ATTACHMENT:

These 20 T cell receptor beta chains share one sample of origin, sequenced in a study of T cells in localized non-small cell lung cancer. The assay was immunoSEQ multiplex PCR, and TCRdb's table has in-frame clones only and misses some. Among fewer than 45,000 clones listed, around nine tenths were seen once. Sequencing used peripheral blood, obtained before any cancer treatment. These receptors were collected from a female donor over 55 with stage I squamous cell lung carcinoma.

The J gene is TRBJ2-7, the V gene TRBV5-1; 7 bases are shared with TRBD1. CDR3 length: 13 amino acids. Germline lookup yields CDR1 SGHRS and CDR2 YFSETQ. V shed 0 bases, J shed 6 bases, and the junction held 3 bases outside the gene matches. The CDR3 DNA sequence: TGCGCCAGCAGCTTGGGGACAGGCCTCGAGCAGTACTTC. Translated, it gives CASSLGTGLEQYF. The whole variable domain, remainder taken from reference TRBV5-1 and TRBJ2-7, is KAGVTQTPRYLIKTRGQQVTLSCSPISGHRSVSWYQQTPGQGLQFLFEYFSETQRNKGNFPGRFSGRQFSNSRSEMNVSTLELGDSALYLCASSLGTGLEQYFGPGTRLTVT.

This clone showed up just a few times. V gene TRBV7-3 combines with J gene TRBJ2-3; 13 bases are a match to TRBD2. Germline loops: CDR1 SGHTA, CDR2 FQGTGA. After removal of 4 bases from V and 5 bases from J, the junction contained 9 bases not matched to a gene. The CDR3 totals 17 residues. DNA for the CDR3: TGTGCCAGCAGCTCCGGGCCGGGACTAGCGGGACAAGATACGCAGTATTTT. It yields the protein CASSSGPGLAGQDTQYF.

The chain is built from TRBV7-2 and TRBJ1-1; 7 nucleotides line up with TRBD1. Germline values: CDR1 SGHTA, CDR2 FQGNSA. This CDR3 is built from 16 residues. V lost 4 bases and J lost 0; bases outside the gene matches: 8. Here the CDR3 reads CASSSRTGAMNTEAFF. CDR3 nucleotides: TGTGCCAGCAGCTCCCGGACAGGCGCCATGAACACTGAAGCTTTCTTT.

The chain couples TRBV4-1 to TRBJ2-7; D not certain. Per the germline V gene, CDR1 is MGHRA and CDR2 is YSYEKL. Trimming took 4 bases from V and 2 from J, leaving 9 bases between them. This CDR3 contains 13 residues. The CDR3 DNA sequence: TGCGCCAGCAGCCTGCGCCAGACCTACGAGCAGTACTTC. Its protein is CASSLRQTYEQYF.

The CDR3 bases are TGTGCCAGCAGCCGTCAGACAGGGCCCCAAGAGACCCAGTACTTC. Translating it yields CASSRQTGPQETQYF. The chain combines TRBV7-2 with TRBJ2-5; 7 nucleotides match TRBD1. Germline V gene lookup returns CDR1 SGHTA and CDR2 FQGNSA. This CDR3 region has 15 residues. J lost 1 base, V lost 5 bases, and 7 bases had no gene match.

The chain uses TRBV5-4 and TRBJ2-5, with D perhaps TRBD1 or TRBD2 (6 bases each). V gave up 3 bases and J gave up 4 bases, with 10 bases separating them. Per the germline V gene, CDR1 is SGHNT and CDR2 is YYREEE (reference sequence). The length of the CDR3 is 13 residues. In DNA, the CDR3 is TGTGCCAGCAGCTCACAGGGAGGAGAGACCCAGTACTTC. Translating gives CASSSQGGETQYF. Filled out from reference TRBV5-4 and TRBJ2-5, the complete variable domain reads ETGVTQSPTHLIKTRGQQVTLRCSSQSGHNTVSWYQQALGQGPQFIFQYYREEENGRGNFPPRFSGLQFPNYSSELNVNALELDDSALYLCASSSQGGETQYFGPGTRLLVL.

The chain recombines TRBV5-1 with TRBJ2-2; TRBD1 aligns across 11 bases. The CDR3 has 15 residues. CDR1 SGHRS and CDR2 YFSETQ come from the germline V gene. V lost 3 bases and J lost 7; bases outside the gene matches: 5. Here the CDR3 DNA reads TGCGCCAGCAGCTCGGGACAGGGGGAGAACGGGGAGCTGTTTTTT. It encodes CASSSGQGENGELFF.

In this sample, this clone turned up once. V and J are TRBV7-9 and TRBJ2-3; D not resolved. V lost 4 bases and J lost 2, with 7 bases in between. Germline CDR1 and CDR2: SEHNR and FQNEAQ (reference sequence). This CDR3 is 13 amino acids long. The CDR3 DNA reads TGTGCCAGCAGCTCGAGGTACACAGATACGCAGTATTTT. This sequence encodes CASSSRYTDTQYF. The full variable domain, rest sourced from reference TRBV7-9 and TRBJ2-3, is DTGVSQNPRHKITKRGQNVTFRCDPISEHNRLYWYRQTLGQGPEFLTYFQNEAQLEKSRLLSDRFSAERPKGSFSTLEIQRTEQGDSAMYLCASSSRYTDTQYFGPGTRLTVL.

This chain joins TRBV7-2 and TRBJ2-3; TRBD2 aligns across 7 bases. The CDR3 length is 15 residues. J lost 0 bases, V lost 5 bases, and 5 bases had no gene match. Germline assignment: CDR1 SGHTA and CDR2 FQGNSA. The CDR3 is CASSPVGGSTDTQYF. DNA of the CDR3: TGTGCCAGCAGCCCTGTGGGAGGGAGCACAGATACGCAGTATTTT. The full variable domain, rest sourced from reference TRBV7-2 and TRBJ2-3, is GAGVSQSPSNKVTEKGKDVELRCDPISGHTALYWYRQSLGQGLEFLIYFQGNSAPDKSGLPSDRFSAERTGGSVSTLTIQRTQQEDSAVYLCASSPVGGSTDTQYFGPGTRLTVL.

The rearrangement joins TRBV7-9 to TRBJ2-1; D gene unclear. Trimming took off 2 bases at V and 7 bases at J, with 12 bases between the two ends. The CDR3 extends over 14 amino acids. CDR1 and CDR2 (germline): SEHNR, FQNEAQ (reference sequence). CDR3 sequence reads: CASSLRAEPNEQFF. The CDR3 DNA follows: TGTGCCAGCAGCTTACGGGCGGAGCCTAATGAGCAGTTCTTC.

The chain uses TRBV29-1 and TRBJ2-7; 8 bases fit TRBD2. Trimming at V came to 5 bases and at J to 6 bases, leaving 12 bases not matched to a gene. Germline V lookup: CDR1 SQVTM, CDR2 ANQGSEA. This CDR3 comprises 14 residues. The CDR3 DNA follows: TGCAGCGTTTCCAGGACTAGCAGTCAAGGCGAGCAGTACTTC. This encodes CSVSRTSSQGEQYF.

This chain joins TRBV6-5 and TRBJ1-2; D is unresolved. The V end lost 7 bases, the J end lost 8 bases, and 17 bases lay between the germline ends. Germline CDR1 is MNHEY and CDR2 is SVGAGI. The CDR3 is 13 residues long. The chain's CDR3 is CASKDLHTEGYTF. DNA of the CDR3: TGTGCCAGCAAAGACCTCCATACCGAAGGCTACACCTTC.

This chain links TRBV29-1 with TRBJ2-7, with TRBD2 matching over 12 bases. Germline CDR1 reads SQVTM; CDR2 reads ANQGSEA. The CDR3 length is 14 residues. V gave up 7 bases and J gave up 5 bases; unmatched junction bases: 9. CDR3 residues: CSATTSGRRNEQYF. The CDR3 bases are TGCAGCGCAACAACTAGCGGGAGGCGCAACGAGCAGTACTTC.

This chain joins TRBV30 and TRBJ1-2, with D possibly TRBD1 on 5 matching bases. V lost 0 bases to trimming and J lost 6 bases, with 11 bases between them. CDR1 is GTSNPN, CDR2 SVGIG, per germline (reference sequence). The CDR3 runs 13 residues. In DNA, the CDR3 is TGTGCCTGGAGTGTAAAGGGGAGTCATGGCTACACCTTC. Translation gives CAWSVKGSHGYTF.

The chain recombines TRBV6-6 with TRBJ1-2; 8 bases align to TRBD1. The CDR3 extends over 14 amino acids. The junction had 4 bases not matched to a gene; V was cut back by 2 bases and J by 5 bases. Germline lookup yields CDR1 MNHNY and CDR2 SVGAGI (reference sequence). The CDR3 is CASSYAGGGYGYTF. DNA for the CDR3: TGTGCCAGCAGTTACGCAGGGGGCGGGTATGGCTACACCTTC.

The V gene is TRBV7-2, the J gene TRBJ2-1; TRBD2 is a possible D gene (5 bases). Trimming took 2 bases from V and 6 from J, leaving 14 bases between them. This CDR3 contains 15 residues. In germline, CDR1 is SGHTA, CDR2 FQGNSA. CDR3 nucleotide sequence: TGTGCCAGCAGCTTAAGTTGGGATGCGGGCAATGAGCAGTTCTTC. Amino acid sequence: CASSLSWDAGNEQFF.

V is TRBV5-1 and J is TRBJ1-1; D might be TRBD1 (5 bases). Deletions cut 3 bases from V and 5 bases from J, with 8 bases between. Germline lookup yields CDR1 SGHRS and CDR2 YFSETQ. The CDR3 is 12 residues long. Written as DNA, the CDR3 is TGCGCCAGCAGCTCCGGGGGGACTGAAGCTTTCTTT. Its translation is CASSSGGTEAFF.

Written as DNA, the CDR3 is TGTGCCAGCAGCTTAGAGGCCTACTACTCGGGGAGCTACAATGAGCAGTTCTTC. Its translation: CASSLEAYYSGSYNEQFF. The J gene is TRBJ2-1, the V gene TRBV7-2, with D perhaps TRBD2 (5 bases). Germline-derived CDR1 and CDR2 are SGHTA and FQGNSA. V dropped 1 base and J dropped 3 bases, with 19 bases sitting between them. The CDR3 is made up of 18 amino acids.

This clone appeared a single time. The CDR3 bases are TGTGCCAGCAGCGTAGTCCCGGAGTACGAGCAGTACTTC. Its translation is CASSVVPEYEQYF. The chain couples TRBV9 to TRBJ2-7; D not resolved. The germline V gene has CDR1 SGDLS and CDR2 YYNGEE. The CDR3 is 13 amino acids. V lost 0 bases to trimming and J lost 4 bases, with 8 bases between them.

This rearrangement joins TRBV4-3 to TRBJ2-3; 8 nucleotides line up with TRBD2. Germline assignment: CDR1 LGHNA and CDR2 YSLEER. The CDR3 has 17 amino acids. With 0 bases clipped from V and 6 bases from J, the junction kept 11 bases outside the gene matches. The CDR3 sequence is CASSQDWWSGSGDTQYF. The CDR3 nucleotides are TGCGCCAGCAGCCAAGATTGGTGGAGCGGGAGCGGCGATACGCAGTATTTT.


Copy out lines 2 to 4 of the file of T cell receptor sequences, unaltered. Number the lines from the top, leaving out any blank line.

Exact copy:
The J gene is TRBJ2-7, the V gene TRBV5-1; 7 bases are shared with TRBD1. CDR3 length: 13 amino acids. Germline lookup yields CDR1 SGHRS and CDR2 YFSETQ. V shed 0 bases, J shed 6 bases, and the junction held 3 bases outside the gene matches. The CDR3 DNA sequence: TGCGCCAGCAGCTTGGGGACAGGCCTCGAGCAGTACTTC. Translated, it gives CASSLGTGLEQYF. The whole variable domain, remainder taken from reference TRBV5-1 and TRBJ2-7, is KAGVTQTPRYLIKTRGQQVTLSCSPISGHRSVSWYQQTPGQGLQFLFEYFSETQRNKGNFPGRFSGRQFSNSRSEMNVSTLELGDSALYLCASSLGTGLEQYFGPGTRLTVT.

This clone showed up just a few times. V gene TRBV7-3 combines with J gene TRBJ2-3; 13 bases are a match to TRBD2. Germline loops: CDR1 SGHTA, CDR2 FQGTGA. After removal of 4 bases from V and 5 bases from J, the junction contained 9 bases not matched to a gene. The CDR3 totals 17 residues. DNA for the CDR3: TGTGCCAGCAGCTCCGGGCCGGGACTAGCGGGACAAGATACGCAGTATTTT. It yields the protein CASSSGPGLAGQDTQYF.

The chain is built from TRBV7-2 and TRBJ1-1; 7 nucleotides line up with TRBD1. Germline values: CDR1 SGHTA, CDR2 FQGNSA. This CDR3 is built from 16 residues. V lost 4 bases and J lost 0; bases outside the gene matches: 8. Here the CDR3 reads CASSSRTGAMNTEAFF. CDR3 nucleotides: TGTGCCAGCAGCTCCCGGACAGGCGCCATGAACACTGAAGCTTTCTTT.